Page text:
Norm Wolfinger

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Norm Wolfinger, State Attorney

Norman Robert "Norm" Wolfinger[1] (born 1945) was the State Attorney for the Eighteenth Judicial Circuit Court of Florida in Florida until January 8th, 2013. The judicial circuit covered about 1 million people at the time that Wolfinger held office.[2][3] He is succeeded by Phil Archer.

Early life and education[edit]

Wolfinger was a member of the United States Army during the Vietnam War. In 1973, Wolfinger graduated from the University of Florida College of Law.[4]

He was given the National Commanders Award for Disabled American Veteran of the Year in 2007.[5][6]

Law career[edit]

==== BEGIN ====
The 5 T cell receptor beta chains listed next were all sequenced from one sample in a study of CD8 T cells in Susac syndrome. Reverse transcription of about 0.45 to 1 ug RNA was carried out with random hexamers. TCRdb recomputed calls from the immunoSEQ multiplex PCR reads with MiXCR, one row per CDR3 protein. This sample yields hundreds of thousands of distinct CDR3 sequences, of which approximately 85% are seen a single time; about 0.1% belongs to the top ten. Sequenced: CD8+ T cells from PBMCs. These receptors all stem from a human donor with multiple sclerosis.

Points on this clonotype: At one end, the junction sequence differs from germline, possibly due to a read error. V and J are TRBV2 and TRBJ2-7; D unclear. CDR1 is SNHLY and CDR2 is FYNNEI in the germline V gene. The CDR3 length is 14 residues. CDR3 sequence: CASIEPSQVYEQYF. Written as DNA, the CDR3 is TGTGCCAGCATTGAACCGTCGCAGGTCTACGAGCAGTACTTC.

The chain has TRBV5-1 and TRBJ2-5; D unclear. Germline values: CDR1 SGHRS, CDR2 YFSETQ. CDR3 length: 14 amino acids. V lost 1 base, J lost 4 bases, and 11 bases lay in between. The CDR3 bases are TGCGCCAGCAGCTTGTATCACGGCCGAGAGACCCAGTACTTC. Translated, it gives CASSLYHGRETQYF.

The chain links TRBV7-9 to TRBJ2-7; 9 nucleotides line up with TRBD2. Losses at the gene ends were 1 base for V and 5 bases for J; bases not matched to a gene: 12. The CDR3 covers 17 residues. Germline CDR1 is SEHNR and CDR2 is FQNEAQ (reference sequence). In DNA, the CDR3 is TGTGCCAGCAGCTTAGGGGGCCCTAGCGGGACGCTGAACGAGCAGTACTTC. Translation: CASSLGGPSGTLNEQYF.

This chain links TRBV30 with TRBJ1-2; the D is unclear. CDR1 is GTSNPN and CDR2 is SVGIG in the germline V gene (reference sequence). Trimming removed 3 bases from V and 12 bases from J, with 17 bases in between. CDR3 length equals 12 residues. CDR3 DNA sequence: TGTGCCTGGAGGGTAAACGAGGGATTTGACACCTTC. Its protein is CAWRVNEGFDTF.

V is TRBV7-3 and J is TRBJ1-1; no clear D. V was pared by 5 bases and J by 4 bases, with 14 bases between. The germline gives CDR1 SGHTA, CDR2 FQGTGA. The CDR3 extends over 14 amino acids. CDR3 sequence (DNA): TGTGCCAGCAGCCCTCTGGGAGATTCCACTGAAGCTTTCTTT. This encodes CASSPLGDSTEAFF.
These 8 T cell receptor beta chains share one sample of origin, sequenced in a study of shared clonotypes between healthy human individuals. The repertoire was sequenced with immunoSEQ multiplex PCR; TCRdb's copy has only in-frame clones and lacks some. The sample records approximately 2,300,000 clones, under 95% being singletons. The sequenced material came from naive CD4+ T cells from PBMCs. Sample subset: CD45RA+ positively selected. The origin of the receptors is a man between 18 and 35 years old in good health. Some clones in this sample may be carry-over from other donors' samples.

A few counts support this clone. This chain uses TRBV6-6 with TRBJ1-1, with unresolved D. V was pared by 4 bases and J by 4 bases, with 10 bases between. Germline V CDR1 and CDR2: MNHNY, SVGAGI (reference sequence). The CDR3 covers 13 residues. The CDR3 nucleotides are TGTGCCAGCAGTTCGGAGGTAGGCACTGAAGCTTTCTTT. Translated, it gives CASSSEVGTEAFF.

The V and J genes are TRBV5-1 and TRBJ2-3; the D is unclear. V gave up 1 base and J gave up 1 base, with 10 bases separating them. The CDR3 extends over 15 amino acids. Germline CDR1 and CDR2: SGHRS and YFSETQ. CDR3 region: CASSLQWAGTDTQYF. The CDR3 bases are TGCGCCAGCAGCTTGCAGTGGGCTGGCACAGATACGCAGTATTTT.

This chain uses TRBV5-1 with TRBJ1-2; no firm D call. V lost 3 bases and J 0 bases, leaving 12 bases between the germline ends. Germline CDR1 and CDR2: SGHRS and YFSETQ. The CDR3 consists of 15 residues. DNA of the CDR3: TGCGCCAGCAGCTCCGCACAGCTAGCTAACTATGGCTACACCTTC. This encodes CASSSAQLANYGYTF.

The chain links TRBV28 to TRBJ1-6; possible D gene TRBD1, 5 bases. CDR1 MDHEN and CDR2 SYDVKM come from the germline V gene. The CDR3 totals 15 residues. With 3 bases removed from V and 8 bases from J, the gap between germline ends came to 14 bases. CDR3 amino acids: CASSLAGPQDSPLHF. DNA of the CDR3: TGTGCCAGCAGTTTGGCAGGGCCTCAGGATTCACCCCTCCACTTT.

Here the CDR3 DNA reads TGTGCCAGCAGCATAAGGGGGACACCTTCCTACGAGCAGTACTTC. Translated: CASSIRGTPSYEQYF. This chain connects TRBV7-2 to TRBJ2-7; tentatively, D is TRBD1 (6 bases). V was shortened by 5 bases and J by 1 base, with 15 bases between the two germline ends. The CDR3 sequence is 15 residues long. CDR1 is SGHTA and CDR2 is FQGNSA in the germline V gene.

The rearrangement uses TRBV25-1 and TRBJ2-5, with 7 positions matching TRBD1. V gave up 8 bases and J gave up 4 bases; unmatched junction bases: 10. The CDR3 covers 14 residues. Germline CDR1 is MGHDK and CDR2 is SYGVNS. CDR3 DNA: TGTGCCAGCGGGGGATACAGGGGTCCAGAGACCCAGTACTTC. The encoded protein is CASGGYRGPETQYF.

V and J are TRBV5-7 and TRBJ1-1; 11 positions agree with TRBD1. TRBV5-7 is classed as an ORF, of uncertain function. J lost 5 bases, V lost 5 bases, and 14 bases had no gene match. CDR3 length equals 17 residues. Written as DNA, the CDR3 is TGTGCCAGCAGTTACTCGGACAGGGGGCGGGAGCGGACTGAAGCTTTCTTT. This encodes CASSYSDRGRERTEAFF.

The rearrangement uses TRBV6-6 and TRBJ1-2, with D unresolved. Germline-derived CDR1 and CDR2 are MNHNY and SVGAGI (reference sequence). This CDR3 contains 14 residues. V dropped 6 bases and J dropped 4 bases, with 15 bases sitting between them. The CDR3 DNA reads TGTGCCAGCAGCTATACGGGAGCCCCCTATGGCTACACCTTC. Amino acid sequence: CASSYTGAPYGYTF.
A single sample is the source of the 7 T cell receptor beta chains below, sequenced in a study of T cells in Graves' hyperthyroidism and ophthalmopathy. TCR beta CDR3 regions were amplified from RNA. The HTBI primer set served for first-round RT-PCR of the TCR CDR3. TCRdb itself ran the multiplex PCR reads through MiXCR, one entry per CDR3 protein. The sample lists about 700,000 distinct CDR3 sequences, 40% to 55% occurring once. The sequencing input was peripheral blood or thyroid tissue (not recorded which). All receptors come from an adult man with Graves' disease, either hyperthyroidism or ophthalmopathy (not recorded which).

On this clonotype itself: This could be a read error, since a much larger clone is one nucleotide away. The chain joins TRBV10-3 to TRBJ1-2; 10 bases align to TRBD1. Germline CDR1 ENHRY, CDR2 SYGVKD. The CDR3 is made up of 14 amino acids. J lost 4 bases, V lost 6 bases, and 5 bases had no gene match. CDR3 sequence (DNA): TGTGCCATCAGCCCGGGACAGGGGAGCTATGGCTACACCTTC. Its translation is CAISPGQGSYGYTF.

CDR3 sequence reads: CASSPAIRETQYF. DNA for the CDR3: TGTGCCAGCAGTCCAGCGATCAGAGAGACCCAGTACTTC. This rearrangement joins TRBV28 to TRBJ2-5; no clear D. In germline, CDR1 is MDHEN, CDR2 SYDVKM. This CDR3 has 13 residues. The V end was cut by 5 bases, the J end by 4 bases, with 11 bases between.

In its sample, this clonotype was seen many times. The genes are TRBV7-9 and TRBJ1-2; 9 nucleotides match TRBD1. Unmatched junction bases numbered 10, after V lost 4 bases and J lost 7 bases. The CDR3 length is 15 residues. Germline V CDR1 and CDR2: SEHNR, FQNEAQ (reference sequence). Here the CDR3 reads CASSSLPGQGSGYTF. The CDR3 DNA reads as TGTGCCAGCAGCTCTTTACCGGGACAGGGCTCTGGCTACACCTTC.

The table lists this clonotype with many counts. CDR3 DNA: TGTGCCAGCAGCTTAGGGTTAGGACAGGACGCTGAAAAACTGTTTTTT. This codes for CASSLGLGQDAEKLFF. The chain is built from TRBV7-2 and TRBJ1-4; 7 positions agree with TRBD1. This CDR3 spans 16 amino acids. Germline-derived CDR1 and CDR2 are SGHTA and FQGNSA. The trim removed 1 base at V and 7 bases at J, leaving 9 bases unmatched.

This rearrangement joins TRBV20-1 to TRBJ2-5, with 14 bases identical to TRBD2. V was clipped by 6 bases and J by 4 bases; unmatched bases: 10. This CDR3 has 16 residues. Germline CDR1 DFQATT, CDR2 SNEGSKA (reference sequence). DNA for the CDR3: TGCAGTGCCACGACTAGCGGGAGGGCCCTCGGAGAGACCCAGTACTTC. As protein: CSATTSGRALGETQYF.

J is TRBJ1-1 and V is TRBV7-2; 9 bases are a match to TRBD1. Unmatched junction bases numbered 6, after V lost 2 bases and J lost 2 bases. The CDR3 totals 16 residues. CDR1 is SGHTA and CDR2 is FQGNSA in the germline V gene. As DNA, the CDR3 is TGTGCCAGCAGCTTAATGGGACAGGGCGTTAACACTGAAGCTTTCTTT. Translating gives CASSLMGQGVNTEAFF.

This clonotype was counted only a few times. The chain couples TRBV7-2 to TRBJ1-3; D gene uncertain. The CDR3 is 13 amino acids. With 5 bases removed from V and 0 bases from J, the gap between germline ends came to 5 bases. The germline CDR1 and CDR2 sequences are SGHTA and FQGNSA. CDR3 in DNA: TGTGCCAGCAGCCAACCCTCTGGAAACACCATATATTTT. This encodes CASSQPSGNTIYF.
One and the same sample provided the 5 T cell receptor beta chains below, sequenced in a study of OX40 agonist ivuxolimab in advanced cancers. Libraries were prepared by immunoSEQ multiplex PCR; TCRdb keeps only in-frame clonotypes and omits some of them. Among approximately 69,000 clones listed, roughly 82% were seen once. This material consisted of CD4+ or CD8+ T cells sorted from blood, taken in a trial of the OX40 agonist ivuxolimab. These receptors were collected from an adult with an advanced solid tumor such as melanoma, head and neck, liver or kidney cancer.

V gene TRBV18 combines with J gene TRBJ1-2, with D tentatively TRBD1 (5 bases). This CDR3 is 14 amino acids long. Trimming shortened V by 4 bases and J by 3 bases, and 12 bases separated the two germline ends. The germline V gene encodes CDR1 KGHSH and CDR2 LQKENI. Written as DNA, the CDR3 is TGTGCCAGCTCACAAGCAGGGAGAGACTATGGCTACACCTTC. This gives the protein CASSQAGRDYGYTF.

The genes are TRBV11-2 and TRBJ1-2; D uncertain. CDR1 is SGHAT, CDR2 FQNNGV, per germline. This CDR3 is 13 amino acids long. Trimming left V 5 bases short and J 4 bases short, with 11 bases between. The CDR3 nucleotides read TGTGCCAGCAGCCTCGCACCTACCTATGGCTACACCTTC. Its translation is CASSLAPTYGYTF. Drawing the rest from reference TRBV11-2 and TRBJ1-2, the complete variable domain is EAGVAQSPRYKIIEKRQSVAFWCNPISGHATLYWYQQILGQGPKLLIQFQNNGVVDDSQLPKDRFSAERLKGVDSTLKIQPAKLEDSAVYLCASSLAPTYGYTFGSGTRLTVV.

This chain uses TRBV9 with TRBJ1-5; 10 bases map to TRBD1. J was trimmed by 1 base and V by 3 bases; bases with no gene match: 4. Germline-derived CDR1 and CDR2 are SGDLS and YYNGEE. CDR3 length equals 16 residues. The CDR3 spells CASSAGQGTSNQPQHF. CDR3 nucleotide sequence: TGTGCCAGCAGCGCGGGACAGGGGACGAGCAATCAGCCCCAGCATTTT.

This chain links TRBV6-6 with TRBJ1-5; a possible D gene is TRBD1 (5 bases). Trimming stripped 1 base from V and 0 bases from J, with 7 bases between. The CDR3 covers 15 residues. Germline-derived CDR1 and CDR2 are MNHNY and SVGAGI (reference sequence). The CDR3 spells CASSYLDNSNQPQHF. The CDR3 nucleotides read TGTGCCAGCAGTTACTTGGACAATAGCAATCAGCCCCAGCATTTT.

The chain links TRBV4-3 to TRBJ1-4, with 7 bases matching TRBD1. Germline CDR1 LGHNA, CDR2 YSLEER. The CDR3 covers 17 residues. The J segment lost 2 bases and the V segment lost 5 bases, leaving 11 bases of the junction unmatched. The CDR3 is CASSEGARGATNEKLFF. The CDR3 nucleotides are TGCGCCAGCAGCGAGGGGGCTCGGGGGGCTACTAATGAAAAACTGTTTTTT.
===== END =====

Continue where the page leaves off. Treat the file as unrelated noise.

Wolfinger gained national prominence after the 2012 shooting of Trayvon Martin when he acted as a Special Prosecutor for the case.[7][8][better source needed]

Until the Martin case, Wolfinger was probably best known for his successful prosecution of mass murderer, William Cruse,[9] and child murderer Mark Dean Schwab.

Controversy[edit]

Wolfinger was criticized for making the decision that there was insufficient evidence for a conviction of George Zimmerman on the charge of manslaughter. Wolfinger has expressed surprise at the national spotlight and the reaction to his decision.[10] Zimmerman was found not guilty after being tried by another prosecutor in a state court.[11]

References[edit]

External links[edit]